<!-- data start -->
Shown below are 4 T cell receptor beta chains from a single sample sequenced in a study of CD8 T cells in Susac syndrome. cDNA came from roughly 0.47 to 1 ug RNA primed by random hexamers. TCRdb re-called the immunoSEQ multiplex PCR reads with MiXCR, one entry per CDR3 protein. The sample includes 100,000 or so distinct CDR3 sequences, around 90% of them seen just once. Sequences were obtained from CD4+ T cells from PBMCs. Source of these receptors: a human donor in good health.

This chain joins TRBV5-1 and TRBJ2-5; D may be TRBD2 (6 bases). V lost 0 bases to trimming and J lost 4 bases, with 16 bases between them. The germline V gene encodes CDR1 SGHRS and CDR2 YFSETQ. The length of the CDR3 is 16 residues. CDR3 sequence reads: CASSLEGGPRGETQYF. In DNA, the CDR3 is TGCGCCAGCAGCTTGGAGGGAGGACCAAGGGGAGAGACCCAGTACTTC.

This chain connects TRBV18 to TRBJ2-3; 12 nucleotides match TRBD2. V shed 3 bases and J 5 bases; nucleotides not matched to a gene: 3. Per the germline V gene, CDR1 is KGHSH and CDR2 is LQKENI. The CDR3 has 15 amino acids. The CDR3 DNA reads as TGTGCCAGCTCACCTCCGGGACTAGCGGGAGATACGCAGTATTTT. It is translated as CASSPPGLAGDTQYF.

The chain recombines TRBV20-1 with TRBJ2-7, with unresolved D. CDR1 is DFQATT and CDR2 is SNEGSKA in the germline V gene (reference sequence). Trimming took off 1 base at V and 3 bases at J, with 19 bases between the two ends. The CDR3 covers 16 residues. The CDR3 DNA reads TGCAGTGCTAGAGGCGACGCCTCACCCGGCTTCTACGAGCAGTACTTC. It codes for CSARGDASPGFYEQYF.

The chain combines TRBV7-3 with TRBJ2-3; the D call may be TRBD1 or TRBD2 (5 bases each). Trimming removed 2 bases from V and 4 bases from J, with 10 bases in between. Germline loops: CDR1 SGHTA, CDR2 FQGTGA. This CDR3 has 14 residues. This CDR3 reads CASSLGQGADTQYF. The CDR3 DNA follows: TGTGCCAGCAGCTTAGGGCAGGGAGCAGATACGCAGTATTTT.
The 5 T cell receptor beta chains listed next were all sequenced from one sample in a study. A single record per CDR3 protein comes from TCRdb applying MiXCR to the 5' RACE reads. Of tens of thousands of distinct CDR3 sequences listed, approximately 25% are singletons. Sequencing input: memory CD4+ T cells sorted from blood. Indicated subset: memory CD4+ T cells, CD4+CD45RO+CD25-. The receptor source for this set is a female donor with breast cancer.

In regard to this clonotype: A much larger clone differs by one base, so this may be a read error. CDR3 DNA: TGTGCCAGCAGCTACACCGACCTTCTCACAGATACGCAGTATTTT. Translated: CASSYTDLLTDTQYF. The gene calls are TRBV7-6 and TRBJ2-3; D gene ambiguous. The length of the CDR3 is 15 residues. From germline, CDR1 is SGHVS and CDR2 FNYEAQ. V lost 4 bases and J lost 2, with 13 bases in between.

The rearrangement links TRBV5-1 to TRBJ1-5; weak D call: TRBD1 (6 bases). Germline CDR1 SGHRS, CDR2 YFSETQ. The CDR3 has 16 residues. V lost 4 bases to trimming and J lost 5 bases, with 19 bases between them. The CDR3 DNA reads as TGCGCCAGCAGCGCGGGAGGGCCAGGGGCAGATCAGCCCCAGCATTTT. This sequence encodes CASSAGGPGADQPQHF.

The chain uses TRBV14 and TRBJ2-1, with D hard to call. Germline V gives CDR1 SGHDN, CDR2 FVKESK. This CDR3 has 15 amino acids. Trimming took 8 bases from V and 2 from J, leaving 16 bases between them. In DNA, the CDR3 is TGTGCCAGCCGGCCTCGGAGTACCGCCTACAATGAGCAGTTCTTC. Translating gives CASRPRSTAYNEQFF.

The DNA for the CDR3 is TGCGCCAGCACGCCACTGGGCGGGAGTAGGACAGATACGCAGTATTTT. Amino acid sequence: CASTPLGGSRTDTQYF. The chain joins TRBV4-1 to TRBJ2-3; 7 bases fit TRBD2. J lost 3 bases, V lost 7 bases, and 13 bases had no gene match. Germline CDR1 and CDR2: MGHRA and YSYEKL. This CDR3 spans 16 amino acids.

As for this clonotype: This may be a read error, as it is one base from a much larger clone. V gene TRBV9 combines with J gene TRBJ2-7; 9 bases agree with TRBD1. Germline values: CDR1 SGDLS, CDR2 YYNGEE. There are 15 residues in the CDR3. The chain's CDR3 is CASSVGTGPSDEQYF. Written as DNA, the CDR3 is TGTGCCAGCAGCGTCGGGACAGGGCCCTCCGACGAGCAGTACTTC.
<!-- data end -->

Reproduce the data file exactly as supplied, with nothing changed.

Shown below are 4 T cell receptor beta chains from a single sample sequenced in a study of CD8 T cells in Susac syndrome. cDNA came from roughly 0.47 to 1 ug RNA primed by random hexamers. TCRdb re-called the immunoSEQ multiplex PCR reads with MiXCR, one entry per CDR3 protein. The sample includes 100,000 or so distinct CDR3 sequences, around 90% of them seen just once. Sequences were obtained from CD4+ T cells from PBMCs. Source of these receptors: a human donor in good health.

This chain joins TRBV5-1 and TRBJ2-5; D may be TRBD2 (6 bases). V lost 0 bases to trimming and J lost 4 bases, with 16 bases between them. The germline V gene encodes CDR1 SGHRS and CDR2 YFSETQ. The length of the CDR3 is 16 residues. CDR3 sequence reads: CASSLEGGPRGETQYF. In DNA, the CDR3 is TGCGCCAGCAGCTTGGAGGGAGGACCAAGGGGAGAGACCCAGTACTTC.

This chain connects TRBV18 to TRBJ2-3; 12 nucleotides match TRBD2. V shed 3 bases and J 5 bases; nucleotides not matched to a gene: 3. Per the germline V gene, CDR1 is KGHSH and CDR2 is LQKENI. The CDR3 has 15 amino acids. The CDR3 DNA reads as TGTGCCAGCTCACCTCCGGGACTAGCGGGAGATACGCAGTATTTT. It is translated as CASSPPGLAGDTQYF.

The chain recombines TRBV20-1 with TRBJ2-7, with unresolved D. CDR1 is DFQATT and CDR2 is SNEGSKA in the germline V gene (reference sequence). Trimming took off 1 base at V and 3 bases at J, with 19 bases between the two ends. The CDR3 covers 16 residues. The CDR3 DNA reads TGCAGTGCTAGAGGCGACGCCTCACCCGGCTTCTACGAGCAGTACTTC. It codes for CSARGDASPGFYEQYF.

The chain combines TRBV7-3 with TRBJ2-3; the D call may be TRBD1 or TRBD2 (5 bases each). Trimming removed 2 bases from V and 4 bases from J, with 10 bases in between. Germline loops: CDR1 SGHTA, CDR2 FQGTGA. This CDR3 has 14 residues. This CDR3 reads CASSLGQGADTQYF. The CDR3 DNA follows: TGTGCCAGCAGCTTAGGGCAGGGAGCAGATACGCAGTATTTT.
The 5 T cell receptor beta chains listed next were all sequenced from one sample in a study. A single record per CDR3 protein comes from TCRdb applying MiXCR to the 5' RACE reads. Of tens of thousands of distinct CDR3 sequences listed, approximately 25% are singletons. Sequencing input: memory CD4+ T cells sorted from blood. Indicated subset: memory CD4+ T cells, CD4+CD45RO+CD25-. The receptor source for this set is a female donor with breast cancer.

In regard to this clonotype: A much larger clone differs by one base, so this may be a read error. CDR3 DNA: TGTGCCAGCAGCTACACCGACCTTCTCACAGATACGCAGTATTTT. Translated: CASSYTDLLTDTQYF. The gene calls are TRBV7-6 and TRBJ2-3; D gene ambiguous. The length of the CDR3 is 15 residues. From germline, CDR1 is SGHVS and CDR2 FNYEAQ. V lost 4 bases and J lost 2, with 13 bases in between.

The rearrangement links TRBV5-1 to TRBJ1-5; weak D call: TRBD1 (6 bases). Germline CDR1 SGHRS, CDR2 YFSETQ. The CDR3 has 16 residues. V lost 4 bases to trimming and J lost 5 bases, with 19 bases between them. The CDR3 DNA reads as TGCGCCAGCAGCGCGGGAGGGCCAGGGGCAGATCAGCCCCAGCATTTT. This sequence encodes CASSAGGPGADQPQHF.

The chain uses TRBV14 and TRBJ2-1, with D hard to call. Germline V gives CDR1 SGHDN, CDR2 FVKESK. This CDR3 has 15 amino acids. Trimming took 8 bases from V and 2 from J, leaving 16 bases between them. In DNA, the CDR3 is TGTGCCAGCCGGCCTCGGAGTACCGCCTACAATGAGCAGTTCTTC. Translating gives CASRPRSTAYNEQFF.

The DNA for the CDR3 is TGCGCCAGCACGCCACTGGGCGGGAGTAGGACAGATACGCAGTATTTT. Amino acid sequence: CASTPLGGSRTDTQYF. The chain joins TRBV4-1 to TRBJ2-3; 7 bases fit TRBD2. J lost 3 bases, V lost 7 bases, and 13 bases had no gene match. Germline CDR1 and CDR2: MGHRA and YSYEKL. This CDR3 spans 16 amino acids.

As for this clonotype: This may be a read error, as it is one base from a much larger clone. V gene TRBV9 combines with J gene TRBJ2-7; 9 bases agree with TRBD1. Germline values: CDR1 SGDLS, CDR2 YYNGEE. There are 15 residues in the CDR3. The chain's CDR3 is CASSVGTGPSDEQYF. Written as DNA, the CDR3 is TGTGCCAGCAGCGTCGGGACAGGGCCCTCCGACGAGCAGTACTTC.